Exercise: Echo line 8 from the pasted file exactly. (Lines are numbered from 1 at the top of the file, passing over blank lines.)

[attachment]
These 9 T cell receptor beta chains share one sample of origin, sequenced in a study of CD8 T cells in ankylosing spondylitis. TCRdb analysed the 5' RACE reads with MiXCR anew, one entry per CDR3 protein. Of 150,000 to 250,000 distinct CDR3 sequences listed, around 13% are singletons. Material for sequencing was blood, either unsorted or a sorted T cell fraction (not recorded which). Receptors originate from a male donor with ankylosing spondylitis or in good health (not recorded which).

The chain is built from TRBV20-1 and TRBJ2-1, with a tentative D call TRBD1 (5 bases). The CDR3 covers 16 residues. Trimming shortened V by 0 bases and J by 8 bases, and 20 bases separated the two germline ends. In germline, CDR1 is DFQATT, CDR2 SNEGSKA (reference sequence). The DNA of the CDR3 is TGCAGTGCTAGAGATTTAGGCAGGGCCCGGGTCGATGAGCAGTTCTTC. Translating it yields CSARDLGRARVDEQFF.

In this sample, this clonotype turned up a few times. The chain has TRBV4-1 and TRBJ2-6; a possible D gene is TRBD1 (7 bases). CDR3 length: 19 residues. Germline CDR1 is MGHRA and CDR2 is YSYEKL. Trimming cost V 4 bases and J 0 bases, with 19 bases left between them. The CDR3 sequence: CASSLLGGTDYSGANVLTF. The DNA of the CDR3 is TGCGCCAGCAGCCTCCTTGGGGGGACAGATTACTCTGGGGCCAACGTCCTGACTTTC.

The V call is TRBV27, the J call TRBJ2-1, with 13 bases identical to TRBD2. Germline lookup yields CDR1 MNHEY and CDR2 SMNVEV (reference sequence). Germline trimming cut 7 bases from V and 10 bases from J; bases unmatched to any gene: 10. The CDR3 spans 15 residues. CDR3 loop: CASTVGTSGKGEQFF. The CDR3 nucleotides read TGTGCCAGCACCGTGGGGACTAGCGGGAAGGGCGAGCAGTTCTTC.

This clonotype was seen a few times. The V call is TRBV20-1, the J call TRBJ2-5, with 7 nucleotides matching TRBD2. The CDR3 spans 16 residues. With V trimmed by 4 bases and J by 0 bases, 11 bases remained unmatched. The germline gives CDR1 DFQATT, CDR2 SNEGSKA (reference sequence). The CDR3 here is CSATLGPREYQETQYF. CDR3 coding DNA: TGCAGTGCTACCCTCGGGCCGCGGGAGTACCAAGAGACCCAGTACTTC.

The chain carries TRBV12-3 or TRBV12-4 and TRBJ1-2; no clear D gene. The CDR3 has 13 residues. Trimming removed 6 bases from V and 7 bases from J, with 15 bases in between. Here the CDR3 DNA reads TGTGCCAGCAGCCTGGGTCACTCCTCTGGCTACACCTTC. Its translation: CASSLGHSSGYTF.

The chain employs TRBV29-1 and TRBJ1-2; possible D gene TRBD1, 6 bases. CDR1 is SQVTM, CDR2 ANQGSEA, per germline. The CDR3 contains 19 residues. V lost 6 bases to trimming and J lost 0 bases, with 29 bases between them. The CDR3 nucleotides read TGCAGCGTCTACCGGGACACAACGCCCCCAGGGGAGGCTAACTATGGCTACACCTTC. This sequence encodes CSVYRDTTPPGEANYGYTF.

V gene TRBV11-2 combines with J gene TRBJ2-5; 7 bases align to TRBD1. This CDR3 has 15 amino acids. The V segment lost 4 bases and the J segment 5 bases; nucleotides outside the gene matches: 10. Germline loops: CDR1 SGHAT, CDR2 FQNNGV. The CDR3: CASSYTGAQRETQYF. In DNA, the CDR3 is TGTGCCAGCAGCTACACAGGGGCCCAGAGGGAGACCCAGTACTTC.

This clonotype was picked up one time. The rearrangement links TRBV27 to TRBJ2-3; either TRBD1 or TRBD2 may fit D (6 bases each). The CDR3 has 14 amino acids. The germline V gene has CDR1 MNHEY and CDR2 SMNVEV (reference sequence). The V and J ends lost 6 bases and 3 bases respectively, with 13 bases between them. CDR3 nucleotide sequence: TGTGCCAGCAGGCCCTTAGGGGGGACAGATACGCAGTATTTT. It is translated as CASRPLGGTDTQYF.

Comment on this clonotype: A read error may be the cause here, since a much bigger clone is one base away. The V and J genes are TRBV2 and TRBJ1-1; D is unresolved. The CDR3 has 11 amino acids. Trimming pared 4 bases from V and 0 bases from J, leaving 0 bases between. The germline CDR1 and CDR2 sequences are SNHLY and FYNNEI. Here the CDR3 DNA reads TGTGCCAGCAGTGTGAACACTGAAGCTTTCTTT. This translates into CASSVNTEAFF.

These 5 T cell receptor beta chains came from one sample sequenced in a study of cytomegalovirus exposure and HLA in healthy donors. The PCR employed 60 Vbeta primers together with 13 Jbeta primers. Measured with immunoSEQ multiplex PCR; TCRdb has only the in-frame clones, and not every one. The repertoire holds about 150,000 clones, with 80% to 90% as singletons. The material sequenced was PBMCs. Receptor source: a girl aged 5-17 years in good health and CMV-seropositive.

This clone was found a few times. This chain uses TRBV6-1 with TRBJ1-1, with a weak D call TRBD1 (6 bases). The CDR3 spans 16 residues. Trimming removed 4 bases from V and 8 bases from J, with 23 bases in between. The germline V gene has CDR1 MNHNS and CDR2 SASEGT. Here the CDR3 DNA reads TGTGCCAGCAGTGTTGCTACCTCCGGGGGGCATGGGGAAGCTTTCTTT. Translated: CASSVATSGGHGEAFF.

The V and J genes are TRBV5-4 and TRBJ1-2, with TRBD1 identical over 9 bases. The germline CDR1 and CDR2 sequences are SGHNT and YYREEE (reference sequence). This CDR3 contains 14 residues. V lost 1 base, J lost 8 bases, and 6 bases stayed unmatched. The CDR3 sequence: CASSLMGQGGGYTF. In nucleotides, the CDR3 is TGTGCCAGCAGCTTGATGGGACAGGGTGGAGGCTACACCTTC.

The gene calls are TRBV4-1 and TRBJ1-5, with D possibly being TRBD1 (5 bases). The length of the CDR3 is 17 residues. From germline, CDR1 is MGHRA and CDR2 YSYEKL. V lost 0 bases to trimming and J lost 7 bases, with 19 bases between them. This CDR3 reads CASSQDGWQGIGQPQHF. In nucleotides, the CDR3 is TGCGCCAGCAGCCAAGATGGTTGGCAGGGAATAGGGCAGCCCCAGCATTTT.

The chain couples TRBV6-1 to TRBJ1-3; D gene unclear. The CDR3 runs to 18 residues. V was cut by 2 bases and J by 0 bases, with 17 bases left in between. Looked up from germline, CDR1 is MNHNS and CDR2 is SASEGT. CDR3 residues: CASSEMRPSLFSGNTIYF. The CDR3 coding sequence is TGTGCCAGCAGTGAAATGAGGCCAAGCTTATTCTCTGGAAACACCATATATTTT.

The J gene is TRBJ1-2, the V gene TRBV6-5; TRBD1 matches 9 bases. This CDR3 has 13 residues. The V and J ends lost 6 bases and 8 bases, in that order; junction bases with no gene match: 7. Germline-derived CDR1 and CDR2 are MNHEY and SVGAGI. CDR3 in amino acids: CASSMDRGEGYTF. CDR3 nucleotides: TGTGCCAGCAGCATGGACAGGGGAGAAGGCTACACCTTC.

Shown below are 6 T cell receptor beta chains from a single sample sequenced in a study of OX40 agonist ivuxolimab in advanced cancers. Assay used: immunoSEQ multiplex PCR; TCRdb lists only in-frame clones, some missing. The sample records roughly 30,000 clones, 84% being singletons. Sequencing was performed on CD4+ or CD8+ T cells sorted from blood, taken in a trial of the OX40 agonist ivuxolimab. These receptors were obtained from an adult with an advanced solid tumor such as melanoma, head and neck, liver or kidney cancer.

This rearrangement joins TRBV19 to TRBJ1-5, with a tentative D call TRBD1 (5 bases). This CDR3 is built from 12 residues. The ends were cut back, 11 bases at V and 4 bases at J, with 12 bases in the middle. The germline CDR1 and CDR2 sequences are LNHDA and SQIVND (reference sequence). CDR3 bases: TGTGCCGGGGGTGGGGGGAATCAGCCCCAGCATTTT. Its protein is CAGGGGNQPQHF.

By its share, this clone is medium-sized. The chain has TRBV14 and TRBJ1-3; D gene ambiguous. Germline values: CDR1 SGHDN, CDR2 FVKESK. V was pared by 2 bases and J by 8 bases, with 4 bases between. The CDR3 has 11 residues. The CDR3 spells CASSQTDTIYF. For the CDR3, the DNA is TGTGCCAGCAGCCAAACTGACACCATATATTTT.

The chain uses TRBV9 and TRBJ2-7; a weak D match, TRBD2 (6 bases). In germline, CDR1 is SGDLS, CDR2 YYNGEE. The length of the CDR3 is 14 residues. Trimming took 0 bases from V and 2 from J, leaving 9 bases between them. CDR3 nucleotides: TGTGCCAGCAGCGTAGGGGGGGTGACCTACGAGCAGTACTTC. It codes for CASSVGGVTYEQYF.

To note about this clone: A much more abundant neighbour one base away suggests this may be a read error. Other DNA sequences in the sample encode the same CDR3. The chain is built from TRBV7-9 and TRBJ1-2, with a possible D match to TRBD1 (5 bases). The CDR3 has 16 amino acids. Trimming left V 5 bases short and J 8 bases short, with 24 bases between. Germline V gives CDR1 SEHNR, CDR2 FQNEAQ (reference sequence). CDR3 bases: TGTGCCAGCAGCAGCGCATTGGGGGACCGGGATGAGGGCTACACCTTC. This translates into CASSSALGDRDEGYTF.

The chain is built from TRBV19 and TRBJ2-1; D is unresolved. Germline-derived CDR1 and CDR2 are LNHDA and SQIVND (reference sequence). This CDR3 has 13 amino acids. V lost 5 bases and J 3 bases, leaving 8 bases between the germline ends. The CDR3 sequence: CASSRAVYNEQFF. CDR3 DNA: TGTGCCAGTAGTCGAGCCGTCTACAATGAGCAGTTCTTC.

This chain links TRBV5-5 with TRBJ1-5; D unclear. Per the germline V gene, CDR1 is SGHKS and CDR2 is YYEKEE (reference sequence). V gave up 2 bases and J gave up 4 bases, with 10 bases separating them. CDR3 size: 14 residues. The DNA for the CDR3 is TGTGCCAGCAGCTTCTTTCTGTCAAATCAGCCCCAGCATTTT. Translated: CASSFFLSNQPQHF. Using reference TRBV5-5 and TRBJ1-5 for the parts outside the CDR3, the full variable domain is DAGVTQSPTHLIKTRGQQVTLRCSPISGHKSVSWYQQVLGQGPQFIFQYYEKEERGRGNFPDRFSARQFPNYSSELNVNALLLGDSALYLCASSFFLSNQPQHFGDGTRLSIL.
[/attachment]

V gene TRBV11-2 combines with J gene TRBJ2-5; 7 bases align to TRBD1. This CDR3 has 15 amino acids. The V segment lost 4 bases and the J segment 5 bases; nucleotides outside the gene matches: 10. Germline loops: CDR1 SGHAT, CDR2 FQNNGV. The CDR3: CASSYTGAQRETQYF. In DNA, the CDR3 is TGTGCCAGCAGCTACACAGGGGCCCAGAGGGAGACCCAGTACTTC.